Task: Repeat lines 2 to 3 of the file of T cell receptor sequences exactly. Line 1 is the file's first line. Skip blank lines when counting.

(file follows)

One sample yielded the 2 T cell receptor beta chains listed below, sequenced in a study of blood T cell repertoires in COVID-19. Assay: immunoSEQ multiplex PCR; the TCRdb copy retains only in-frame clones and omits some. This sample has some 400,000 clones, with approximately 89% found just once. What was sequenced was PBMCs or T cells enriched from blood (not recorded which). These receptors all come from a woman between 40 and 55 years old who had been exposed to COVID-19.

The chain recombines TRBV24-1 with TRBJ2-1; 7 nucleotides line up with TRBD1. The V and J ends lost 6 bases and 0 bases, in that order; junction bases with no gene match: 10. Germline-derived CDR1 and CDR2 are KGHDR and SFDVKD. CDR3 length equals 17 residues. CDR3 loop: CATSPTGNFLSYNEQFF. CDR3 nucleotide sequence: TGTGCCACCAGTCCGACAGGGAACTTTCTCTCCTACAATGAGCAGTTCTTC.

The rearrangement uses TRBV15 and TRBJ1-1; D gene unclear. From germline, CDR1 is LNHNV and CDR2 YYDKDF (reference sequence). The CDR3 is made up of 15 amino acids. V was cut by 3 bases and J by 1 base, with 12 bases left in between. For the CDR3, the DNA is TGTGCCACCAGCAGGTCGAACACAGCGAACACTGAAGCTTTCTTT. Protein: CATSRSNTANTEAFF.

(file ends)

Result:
The chain recombines TRBV24-1 with TRBJ2-1; 7 nucleotides line up with TRBD1. The V and J ends lost 6 bases and 0 bases, in that order; junction bases with no gene match: 10. Germline-derived CDR1 and CDR2 are KGHDR and SFDVKD. CDR3 length equals 17 residues. CDR3 loop: CATSPTGNFLSYNEQFF. CDR3 nucleotide sequence: TGTGCCACCAGTCCGACAGGGAACTTTCTCTCCTACAATGAGCAGTTCTTC.

The rearrangement uses TRBV15 and TRBJ1-1; D gene unclear. From germline, CDR1 is LNHNV and CDR2 YYDKDF (reference sequence). The CDR3 is made up of 15 amino acids. V was cut by 3 bases and J by 1 base, with 12 bases left in between. For the CDR3, the DNA is TGTGCCACCAGCAGGTCGAACACAGCGAACACTGAAGCTTTCTTT. Protein: CATSRSNTANTEAFF.